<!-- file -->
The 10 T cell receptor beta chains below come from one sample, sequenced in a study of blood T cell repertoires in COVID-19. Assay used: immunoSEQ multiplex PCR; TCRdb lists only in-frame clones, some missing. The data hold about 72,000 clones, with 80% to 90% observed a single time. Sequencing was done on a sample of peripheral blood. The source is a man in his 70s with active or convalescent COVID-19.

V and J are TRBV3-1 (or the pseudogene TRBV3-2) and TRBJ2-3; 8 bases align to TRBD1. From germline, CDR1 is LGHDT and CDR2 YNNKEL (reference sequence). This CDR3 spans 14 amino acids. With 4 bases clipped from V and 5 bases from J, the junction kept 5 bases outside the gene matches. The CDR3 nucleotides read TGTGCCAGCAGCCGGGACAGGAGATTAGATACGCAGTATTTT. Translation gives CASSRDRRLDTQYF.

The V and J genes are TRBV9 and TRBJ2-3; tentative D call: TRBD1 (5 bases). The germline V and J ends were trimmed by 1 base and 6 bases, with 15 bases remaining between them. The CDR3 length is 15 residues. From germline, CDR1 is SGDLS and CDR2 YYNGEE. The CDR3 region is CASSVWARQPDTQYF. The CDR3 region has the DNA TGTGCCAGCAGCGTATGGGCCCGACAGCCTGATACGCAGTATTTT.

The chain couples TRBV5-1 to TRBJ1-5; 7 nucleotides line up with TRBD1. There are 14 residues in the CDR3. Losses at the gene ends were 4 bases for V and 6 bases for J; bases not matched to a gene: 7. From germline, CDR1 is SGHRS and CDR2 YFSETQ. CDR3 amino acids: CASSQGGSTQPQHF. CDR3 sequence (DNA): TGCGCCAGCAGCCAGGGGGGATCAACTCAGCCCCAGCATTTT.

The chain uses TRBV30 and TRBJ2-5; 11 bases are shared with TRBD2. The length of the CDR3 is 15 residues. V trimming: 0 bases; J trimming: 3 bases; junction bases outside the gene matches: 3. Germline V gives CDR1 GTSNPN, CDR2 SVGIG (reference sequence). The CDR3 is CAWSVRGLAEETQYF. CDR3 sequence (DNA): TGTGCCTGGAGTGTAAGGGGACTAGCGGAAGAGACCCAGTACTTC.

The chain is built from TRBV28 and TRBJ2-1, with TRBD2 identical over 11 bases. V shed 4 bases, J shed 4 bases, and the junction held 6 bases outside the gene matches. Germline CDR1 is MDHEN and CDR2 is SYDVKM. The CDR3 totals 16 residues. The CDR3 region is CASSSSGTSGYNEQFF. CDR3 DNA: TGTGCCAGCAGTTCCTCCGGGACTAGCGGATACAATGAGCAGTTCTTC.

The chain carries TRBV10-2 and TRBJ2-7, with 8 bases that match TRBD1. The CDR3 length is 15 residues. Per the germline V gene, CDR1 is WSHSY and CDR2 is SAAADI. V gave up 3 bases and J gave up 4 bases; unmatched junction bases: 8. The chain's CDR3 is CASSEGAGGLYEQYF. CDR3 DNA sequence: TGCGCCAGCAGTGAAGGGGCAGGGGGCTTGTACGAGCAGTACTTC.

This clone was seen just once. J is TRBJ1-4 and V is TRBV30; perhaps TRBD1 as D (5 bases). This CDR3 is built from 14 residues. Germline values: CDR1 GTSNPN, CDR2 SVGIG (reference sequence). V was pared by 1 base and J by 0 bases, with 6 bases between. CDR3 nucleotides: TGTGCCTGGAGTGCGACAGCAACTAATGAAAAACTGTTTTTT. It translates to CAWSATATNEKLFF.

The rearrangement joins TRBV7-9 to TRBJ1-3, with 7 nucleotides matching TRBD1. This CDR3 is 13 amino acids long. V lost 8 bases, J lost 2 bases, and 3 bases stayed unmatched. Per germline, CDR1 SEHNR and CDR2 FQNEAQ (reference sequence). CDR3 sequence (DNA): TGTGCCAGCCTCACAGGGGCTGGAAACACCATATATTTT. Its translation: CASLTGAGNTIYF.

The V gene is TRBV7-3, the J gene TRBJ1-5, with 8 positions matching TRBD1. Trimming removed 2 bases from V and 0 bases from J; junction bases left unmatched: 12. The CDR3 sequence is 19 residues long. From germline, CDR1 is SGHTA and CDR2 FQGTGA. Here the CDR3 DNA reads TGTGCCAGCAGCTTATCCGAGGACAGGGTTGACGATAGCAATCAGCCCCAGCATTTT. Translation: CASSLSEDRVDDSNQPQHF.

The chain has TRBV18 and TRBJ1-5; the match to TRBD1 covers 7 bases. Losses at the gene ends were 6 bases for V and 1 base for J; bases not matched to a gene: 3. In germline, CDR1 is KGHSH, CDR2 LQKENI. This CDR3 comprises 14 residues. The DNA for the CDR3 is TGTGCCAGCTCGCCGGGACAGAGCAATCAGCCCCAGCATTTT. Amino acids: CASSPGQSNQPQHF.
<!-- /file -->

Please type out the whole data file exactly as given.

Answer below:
The 10 T cell receptor beta chains below come from one sample, sequenced in a study of blood T cell repertoires in COVID-19. Assay used: immunoSEQ multiplex PCR; TCRdb lists only in-frame clones, some missing. The data hold about 72,000 clones, with 80% to 90% observed a single time. Sequencing was done on a sample of peripheral blood. The source is a man in his 70s with active or convalescent COVID-19.

V and J are TRBV3-1 (or the pseudogene TRBV3-2) and TRBJ2-3; 8 bases align to TRBD1. From germline, CDR1 is LGHDT and CDR2 YNNKEL (reference sequence). This CDR3 spans 14 amino acids. With 4 bases clipped from V and 5 bases from J, the junction kept 5 bases outside the gene matches. The CDR3 nucleotides read TGTGCCAGCAGCCGGGACAGGAGATTAGATACGCAGTATTTT. Translation gives CASSRDRRLDTQYF.

The V and J genes are TRBV9 and TRBJ2-3; tentative D call: TRBD1 (5 bases). The germline V and J ends were trimmed by 1 base and 6 bases, with 15 bases remaining between them. The CDR3 length is 15 residues. From germline, CDR1 is SGDLS and CDR2 YYNGEE. The CDR3 region is CASSVWARQPDTQYF. The CDR3 region has the DNA TGTGCCAGCAGCGTATGGGCCCGACAGCCTGATACGCAGTATTTT.

The chain couples TRBV5-1 to TRBJ1-5; 7 nucleotides line up with TRBD1. There are 14 residues in the CDR3. Losses at the gene ends were 4 bases for V and 6 bases for J; bases not matched to a gene: 7. From germline, CDR1 is SGHRS and CDR2 YFSETQ. CDR3 amino acids: CASSQGGSTQPQHF. CDR3 sequence (DNA): TGCGCCAGCAGCCAGGGGGGATCAACTCAGCCCCAGCATTTT.

The chain uses TRBV30 and TRBJ2-5; 11 bases are shared with TRBD2. The length of the CDR3 is 15 residues. V trimming: 0 bases; J trimming: 3 bases; junction bases outside the gene matches: 3. Germline V gives CDR1 GTSNPN, CDR2 SVGIG (reference sequence). The CDR3 is CAWSVRGLAEETQYF. CDR3 sequence (DNA): TGTGCCTGGAGTGTAAGGGGACTAGCGGAAGAGACCCAGTACTTC.

The chain is built from TRBV28 and TRBJ2-1, with TRBD2 identical over 11 bases. V shed 4 bases, J shed 4 bases, and the junction held 6 bases outside the gene matches. Germline CDR1 is MDHEN and CDR2 is SYDVKM. The CDR3 totals 16 residues. The CDR3 region is CASSSSGTSGYNEQFF. CDR3 DNA: TGTGCCAGCAGTTCCTCCGGGACTAGCGGATACAATGAGCAGTTCTTC.

The chain carries TRBV10-2 and TRBJ2-7, with 8 bases that match TRBD1. The CDR3 length is 15 residues. Per the germline V gene, CDR1 is WSHSY and CDR2 is SAAADI. V gave up 3 bases and J gave up 4 bases; unmatched junction bases: 8. The chain's CDR3 is CASSEGAGGLYEQYF. CDR3 DNA sequence: TGCGCCAGCAGTGAAGGGGCAGGGGGCTTGTACGAGCAGTACTTC.

This clone was seen just once. J is TRBJ1-4 and V is TRBV30; perhaps TRBD1 as D (5 bases). This CDR3 is built from 14 residues. Germline values: CDR1 GTSNPN, CDR2 SVGIG (reference sequence). V was pared by 1 base and J by 0 bases, with 6 bases between. CDR3 nucleotides: TGTGCCTGGAGTGCGACAGCAACTAATGAAAAACTGTTTTTT. It translates to CAWSATATNEKLFF.

The rearrangement joins TRBV7-9 to TRBJ1-3, with 7 nucleotides matching TRBD1. This CDR3 is 13 amino acids long. V lost 8 bases, J lost 2 bases, and 3 bases stayed unmatched. Per germline, CDR1 SEHNR and CDR2 FQNEAQ (reference sequence). CDR3 sequence (DNA): TGTGCCAGCCTCACAGGGGCTGGAAACACCATATATTTT. Its translation: CASLTGAGNTIYF.

The V gene is TRBV7-3, the J gene TRBJ1-5, with 8 positions matching TRBD1. Trimming removed 2 bases from V and 0 bases from J; junction bases left unmatched: 12. The CDR3 sequence is 19 residues long. From germline, CDR1 is SGHTA and CDR2 FQGTGA. Here the CDR3 DNA reads TGTGCCAGCAGCTTATCCGAGGACAGGGTTGACGATAGCAATCAGCCCCAGCATTTT. Translation: CASSLSEDRVDDSNQPQHF.

The chain has TRBV18 and TRBJ1-5; the match to TRBD1 covers 7 bases. Losses at the gene ends were 6 bases for V and 1 base for J; bases not matched to a gene: 3. In germline, CDR1 is KGHSH, CDR2 LQKENI. This CDR3 comprises 14 residues. The DNA for the CDR3 is TGTGCCAGCTCGCCGGGACAGAGCAATCAGCCCCAGCATTTT. Amino acids: CASSPGQSNQPQHF.